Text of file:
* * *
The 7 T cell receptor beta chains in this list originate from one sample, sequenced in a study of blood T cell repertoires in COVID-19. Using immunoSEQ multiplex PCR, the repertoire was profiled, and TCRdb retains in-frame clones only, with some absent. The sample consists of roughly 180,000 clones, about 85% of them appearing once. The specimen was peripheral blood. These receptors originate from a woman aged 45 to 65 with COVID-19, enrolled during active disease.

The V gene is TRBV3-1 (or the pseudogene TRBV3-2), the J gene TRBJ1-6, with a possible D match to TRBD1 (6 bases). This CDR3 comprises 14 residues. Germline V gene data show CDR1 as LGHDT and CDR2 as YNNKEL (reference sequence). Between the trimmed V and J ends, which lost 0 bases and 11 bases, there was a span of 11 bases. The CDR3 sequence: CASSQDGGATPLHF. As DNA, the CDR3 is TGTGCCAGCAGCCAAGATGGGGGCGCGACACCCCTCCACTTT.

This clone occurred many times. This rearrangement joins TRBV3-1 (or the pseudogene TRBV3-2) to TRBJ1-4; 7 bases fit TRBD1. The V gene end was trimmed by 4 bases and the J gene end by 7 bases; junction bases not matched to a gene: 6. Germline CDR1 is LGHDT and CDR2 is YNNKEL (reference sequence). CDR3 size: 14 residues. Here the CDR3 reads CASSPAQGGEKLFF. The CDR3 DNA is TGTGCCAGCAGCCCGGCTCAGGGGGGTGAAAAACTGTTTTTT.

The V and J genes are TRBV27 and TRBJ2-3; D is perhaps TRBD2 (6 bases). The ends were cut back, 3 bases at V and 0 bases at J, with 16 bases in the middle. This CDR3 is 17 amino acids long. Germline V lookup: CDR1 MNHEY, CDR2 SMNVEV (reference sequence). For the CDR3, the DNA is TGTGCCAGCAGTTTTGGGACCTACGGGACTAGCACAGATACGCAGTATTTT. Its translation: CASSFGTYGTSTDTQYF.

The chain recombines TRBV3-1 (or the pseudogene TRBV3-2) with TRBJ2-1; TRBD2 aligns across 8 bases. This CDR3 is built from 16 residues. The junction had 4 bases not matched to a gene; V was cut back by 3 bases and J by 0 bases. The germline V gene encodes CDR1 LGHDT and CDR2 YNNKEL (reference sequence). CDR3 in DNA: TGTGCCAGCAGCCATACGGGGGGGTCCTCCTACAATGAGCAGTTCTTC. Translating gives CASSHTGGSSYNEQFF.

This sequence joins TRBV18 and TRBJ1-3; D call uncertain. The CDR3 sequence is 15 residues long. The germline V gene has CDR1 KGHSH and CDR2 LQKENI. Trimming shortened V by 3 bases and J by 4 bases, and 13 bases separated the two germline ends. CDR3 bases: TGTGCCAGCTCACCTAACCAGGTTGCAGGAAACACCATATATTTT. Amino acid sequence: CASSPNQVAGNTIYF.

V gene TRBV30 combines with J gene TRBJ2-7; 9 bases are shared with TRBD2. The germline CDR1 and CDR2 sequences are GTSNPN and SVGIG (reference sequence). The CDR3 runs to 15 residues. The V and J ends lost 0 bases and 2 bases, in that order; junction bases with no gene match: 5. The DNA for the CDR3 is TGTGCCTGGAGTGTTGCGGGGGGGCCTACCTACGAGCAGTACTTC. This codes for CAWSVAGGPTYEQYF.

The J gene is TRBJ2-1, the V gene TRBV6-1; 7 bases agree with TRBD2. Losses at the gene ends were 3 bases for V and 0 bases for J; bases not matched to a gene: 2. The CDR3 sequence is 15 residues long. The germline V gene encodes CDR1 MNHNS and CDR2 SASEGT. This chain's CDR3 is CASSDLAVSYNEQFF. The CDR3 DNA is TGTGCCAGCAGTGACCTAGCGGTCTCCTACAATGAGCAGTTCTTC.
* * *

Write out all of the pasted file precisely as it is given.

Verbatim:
The 7 T cell receptor beta chains in this list originate from one sample, sequenced in a study of blood T cell repertoires in COVID-19. Using immunoSEQ multiplex PCR, the repertoire was profiled, and TCRdb retains in-frame clones only, with some absent. The sample consists of roughly 180,000 clones, about 85% of them appearing once. The specimen was peripheral blood. These receptors originate from a woman aged 45 to 65 with COVID-19, enrolled during active disease.

The V gene is TRBV3-1 (or the pseudogene TRBV3-2), the J gene TRBJ1-6, with a possible D match to TRBD1 (6 bases). This CDR3 comprises 14 residues. Germline V gene data show CDR1 as LGHDT and CDR2 as YNNKEL (reference sequence). Between the trimmed V and J ends, which lost 0 bases and 11 bases, there was a span of 11 bases. The CDR3 sequence: CASSQDGGATPLHF. As DNA, the CDR3 is TGTGCCAGCAGCCAAGATGGGGGCGCGACACCCCTCCACTTT.

This clone occurred many times. This rearrangement joins TRBV3-1 (or the pseudogene TRBV3-2) to TRBJ1-4; 7 bases fit TRBD1. The V gene end was trimmed by 4 bases and the J gene end by 7 bases; junction bases not matched to a gene: 6. Germline CDR1 is LGHDT and CDR2 is YNNKEL (reference sequence). CDR3 size: 14 residues. Here the CDR3 reads CASSPAQGGEKLFF. The CDR3 DNA is TGTGCCAGCAGCCCGGCTCAGGGGGGTGAAAAACTGTTTTTT.

The V and J genes are TRBV27 and TRBJ2-3; D is perhaps TRBD2 (6 bases). The ends were cut back, 3 bases at V and 0 bases at J, with 16 bases in the middle. This CDR3 is 17 amino acids long. Germline V lookup: CDR1 MNHEY, CDR2 SMNVEV (reference sequence). For the CDR3, the DNA is TGTGCCAGCAGTTTTGGGACCTACGGGACTAGCACAGATACGCAGTATTTT. Its translation: CASSFGTYGTSTDTQYF.

The chain recombines TRBV3-1 (or the pseudogene TRBV3-2) with TRBJ2-1; TRBD2 aligns across 8 bases. This CDR3 is built from 16 residues. The junction had 4 bases not matched to a gene; V was cut back by 3 bases and J by 0 bases. The germline V gene encodes CDR1 LGHDT and CDR2 YNNKEL (reference sequence). CDR3 in DNA: TGTGCCAGCAGCCATACGGGGGGGTCCTCCTACAATGAGCAGTTCTTC. Translating gives CASSHTGGSSYNEQFF.

This sequence joins TRBV18 and TRBJ1-3; D call uncertain. The CDR3 sequence is 15 residues long. The germline V gene has CDR1 KGHSH and CDR2 LQKENI. Trimming shortened V by 3 bases and J by 4 bases, and 13 bases separated the two germline ends. CDR3 bases: TGTGCCAGCTCACCTAACCAGGTTGCAGGAAACACCATATATTTT. Amino acid sequence: CASSPNQVAGNTIYF.

V gene TRBV30 combines with J gene TRBJ2-7; 9 bases are shared with TRBD2. The germline CDR1 and CDR2 sequences are GTSNPN and SVGIG (reference sequence). The CDR3 runs to 15 residues. The V and J ends lost 0 bases and 2 bases, in that order; junction bases with no gene match: 5. The DNA for the CDR3 is TGTGCCTGGAGTGTTGCGGGGGGGCCTACCTACGAGCAGTACTTC. This codes for CAWSVAGGPTYEQYF.

The J gene is TRBJ2-1, the V gene TRBV6-1; 7 bases agree with TRBD2. Losses at the gene ends were 3 bases for V and 0 bases for J; bases not matched to a gene: 2. The CDR3 sequence is 15 residues long. The germline V gene encodes CDR1 MNHNS and CDR2 SASEGT. This chain's CDR3 is CASSDLAVSYNEQFF. The CDR3 DNA is TGTGCCAGCAGTGACCTAGCGGTCTCCTACAATGAGCAGTTCTTC.